With the conclusion of 2012 Formula One season that saw Sebastian Vettel claiming a third consecutive world title, another thrilling year has come to an end. The fight for the crown went to the final race in Brazil that was won by Jenson Button.
However, Vettel stole the limelight by becoming the third ever driver in the Formula One history to win three back to back titles.
The race also saw Formula One legend Michael Schumacher calling time on his illustrious racing career for the second time.
The second outing was a forgettable one for the German compared to his first stint during which he won a record seven world titles. His best result came in 2012 at the European Grand Prix when he took the only podium finish since his comeback in 2010.
It was a quiet walk into the sunset unlike in 2006 when he had announced his retirement in advance after winning the Italian Grand Prix. But to everyone’s surprise he made a comeback.
Among those who know Schumacher (there is hardly anyone who can claim to be unaware of his existence) a certain Bertrand Gachot won’t ring any bells for the majority.
Unlike the German, this self-proclaimed multinational (Belgian, French and European at different periods of time) has just one significant achievement to his name. However, while remembering Schumacher, Gachot’s name will certainly feature while tracing his F1 career from the beginning.
He is someone whose conduct or misconduct (to be specific) on the streets of England opened the doors of the amazing world of racing for an unknown person who would dominate it to an extent that in certain parts of the world his name would become synonymous with the F1 racing.
Bertrand Gachot, born to a French European Commission official, was a racer whose career was affected due to an incident that saw him being arrested for two months.
After that his F1 career went up in smoke. As opposed to the modern drivers, Gachot began racing at a relatively old age.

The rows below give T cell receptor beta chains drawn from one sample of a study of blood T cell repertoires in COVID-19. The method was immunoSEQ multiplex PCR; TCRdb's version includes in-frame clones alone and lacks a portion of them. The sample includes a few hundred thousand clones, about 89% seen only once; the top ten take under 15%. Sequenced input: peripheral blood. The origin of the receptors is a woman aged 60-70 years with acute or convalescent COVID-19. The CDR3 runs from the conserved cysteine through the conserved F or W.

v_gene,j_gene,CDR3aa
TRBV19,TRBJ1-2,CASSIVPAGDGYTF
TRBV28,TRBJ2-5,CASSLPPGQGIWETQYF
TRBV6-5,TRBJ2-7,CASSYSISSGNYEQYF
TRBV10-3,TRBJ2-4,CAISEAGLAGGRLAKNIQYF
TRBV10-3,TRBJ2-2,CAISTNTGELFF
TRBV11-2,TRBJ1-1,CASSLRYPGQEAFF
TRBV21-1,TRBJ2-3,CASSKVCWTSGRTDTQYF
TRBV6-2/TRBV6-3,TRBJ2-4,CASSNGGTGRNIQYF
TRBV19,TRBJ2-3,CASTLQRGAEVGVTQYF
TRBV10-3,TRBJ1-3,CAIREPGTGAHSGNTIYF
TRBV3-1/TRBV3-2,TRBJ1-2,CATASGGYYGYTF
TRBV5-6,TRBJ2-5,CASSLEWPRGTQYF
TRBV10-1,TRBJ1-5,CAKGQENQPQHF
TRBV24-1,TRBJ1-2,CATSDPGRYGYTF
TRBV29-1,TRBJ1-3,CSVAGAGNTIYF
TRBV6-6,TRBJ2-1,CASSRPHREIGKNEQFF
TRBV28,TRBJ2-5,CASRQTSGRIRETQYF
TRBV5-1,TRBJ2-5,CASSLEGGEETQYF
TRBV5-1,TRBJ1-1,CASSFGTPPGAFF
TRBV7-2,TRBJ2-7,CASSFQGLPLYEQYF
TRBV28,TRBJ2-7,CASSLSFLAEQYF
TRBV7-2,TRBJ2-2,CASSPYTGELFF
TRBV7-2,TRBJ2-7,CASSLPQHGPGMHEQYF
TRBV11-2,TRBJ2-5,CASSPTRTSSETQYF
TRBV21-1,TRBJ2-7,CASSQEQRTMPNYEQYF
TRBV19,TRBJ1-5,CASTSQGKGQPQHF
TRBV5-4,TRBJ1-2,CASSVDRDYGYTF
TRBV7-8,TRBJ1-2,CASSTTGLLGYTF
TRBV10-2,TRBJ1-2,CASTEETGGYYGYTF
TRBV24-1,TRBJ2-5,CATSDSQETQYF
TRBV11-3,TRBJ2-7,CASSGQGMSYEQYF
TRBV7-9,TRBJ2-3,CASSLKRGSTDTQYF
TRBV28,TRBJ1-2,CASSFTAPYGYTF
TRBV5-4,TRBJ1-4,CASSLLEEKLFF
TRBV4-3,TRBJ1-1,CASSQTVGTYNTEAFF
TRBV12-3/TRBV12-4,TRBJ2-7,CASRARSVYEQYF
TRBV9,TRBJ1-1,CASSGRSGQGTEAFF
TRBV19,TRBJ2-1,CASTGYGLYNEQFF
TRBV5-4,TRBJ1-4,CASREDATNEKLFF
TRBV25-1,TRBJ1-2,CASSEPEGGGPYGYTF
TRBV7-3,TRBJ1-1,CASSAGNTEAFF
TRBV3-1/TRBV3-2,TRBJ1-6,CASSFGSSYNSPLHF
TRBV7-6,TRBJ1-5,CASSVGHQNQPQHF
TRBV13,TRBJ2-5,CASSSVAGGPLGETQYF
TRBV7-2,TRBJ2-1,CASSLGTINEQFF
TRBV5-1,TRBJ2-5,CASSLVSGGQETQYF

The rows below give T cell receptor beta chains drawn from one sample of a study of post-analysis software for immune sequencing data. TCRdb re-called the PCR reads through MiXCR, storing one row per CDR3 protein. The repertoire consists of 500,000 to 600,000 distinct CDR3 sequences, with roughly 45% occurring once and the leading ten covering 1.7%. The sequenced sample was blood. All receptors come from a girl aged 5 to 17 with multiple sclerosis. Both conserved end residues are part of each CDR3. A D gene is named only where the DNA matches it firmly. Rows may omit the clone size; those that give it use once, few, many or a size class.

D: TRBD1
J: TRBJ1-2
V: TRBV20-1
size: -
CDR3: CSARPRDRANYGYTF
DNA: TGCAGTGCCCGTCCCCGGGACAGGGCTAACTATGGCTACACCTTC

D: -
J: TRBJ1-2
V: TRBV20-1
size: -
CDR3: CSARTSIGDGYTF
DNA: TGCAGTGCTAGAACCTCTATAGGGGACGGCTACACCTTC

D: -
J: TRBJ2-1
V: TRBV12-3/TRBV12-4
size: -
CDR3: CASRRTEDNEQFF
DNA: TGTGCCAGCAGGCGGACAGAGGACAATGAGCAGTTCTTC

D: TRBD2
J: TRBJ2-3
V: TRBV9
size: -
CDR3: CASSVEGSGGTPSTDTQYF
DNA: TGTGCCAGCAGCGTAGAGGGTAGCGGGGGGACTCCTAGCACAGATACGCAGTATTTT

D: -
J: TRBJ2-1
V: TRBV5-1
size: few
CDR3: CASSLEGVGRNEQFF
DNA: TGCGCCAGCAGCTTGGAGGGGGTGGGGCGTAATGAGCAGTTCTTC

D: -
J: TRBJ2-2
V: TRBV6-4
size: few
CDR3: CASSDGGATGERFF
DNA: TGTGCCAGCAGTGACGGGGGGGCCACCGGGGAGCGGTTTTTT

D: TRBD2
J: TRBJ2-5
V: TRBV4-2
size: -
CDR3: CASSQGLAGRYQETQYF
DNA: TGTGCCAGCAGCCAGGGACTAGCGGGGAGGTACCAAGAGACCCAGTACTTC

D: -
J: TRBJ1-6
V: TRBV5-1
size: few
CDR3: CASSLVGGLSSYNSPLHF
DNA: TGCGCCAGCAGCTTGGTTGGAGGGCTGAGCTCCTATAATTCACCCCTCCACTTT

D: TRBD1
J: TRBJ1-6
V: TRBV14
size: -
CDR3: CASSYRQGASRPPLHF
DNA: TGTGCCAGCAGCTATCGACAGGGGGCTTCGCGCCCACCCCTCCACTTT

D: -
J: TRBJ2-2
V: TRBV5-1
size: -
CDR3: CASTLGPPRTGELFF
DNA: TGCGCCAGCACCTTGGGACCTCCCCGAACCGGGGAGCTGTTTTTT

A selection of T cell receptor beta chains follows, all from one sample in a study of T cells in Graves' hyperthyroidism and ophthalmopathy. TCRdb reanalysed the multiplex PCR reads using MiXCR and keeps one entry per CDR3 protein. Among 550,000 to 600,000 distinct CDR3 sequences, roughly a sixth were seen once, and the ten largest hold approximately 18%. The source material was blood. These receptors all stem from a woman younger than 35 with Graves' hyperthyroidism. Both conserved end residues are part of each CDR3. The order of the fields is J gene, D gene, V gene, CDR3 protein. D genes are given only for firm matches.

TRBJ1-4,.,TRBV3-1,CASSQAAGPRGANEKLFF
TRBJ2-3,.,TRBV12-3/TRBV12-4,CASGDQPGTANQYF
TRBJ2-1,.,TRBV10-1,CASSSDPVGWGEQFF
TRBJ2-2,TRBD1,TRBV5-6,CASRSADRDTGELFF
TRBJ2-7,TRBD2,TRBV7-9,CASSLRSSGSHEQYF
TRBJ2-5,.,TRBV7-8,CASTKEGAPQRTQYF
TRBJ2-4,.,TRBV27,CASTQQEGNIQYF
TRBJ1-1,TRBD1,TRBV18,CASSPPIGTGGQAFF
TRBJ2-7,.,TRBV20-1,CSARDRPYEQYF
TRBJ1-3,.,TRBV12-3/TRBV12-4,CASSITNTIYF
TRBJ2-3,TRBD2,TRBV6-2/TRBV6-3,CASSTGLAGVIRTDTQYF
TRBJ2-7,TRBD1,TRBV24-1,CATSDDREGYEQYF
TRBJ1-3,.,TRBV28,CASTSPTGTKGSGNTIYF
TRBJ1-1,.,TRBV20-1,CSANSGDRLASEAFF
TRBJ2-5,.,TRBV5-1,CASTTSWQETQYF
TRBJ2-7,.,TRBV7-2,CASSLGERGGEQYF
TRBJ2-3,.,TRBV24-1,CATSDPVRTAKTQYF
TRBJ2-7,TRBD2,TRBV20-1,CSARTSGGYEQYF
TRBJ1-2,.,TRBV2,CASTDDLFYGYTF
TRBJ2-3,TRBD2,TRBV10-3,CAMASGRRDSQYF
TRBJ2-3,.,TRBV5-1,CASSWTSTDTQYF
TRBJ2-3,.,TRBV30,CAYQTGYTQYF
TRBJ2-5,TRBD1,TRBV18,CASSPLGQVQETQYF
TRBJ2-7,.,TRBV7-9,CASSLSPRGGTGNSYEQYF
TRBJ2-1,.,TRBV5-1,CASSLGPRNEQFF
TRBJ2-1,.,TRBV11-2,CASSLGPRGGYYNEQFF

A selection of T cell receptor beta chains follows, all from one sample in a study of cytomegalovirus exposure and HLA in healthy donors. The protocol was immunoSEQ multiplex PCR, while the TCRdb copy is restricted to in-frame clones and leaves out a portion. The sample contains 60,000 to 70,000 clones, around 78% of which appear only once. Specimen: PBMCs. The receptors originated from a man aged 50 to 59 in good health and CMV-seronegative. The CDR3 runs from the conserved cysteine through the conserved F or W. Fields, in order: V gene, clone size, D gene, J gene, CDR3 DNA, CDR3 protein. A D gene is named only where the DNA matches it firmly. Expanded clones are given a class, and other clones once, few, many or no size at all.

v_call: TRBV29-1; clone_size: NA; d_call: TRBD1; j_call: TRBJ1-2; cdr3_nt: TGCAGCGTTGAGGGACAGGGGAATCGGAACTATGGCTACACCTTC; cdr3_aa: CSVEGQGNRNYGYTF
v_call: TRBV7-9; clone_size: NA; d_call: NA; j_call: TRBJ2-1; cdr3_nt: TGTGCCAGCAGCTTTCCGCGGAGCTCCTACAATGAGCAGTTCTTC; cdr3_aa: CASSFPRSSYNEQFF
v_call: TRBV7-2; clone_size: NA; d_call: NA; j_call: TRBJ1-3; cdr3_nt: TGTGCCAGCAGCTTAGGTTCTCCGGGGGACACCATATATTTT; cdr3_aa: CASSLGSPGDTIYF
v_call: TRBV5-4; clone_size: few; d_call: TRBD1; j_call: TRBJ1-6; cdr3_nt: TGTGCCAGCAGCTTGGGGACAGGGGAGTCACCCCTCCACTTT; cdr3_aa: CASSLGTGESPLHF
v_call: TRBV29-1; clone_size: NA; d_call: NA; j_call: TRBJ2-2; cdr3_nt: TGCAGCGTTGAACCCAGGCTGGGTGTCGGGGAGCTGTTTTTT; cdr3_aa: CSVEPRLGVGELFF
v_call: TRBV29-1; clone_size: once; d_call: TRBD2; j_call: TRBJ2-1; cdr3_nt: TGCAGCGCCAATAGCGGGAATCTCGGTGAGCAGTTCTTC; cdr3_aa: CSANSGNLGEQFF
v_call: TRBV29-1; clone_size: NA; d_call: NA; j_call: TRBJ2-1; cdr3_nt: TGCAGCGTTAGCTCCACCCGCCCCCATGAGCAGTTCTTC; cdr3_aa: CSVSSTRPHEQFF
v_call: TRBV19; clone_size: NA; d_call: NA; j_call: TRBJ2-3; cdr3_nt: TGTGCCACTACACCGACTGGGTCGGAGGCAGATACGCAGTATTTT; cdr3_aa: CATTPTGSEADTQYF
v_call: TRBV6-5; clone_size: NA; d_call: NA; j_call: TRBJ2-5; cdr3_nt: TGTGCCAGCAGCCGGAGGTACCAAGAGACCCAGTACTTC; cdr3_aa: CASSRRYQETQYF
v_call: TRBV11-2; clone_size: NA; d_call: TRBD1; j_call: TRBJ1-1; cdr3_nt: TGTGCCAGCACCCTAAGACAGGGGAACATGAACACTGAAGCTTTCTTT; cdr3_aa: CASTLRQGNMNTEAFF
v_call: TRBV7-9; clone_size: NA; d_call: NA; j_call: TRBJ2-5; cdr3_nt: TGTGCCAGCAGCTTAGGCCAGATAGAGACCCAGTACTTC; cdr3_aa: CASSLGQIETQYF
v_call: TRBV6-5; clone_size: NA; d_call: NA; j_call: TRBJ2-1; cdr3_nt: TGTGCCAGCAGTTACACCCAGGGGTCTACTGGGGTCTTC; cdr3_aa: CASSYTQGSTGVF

At 15 he began racing karts. His professional career began with Formula Ford 1600 and British Formula Ford 2000.
He won both of the titles and later moved to British F3. After racing in Formula 3000 for a full season, where he finished fifth in final standings, he graduated to Formula 1 by joining Onyx.
After spending two insignificant years with the team, he finally joined Jordan in 1991. At this point of time, his career seemed to have taken off.
However, he sprayed tear gas on a taxi driver in England that landed him two months in prison the same year he joined the outfit.
The use of CS gas, banned in the country at that time, on the cab driver meant he was unavailable for the rest of the season (six races) after a 9th place finish in Hungary.It was this absence that led Jordan to offer Gachot’s driving seat to Michael Schumacher, who made his debut in Belgian Grand Prix.
It is another thing that this proved to be his only race for the Silverstone-based outfit as the future winner of 91 F1 races signed a contract with Benetton Formula Ltd for the rest of the season.
Gachot returned to F1 with Larrousse in 1992, completing the full season with the team.
His best result came at Monaco Grand Prix where he finished sixth. Later, he raced for Pacific racing for two years (in 1994 and 1995).
Outside F1, his highest achievement was winning 24 Hours of Le Mans title in 1991 with Jonny Herbert and Volker Weidler.
Gachot might not have won a single F1 race but his name will be remembered for being the one whose absence heralded Schumacher’s arrival.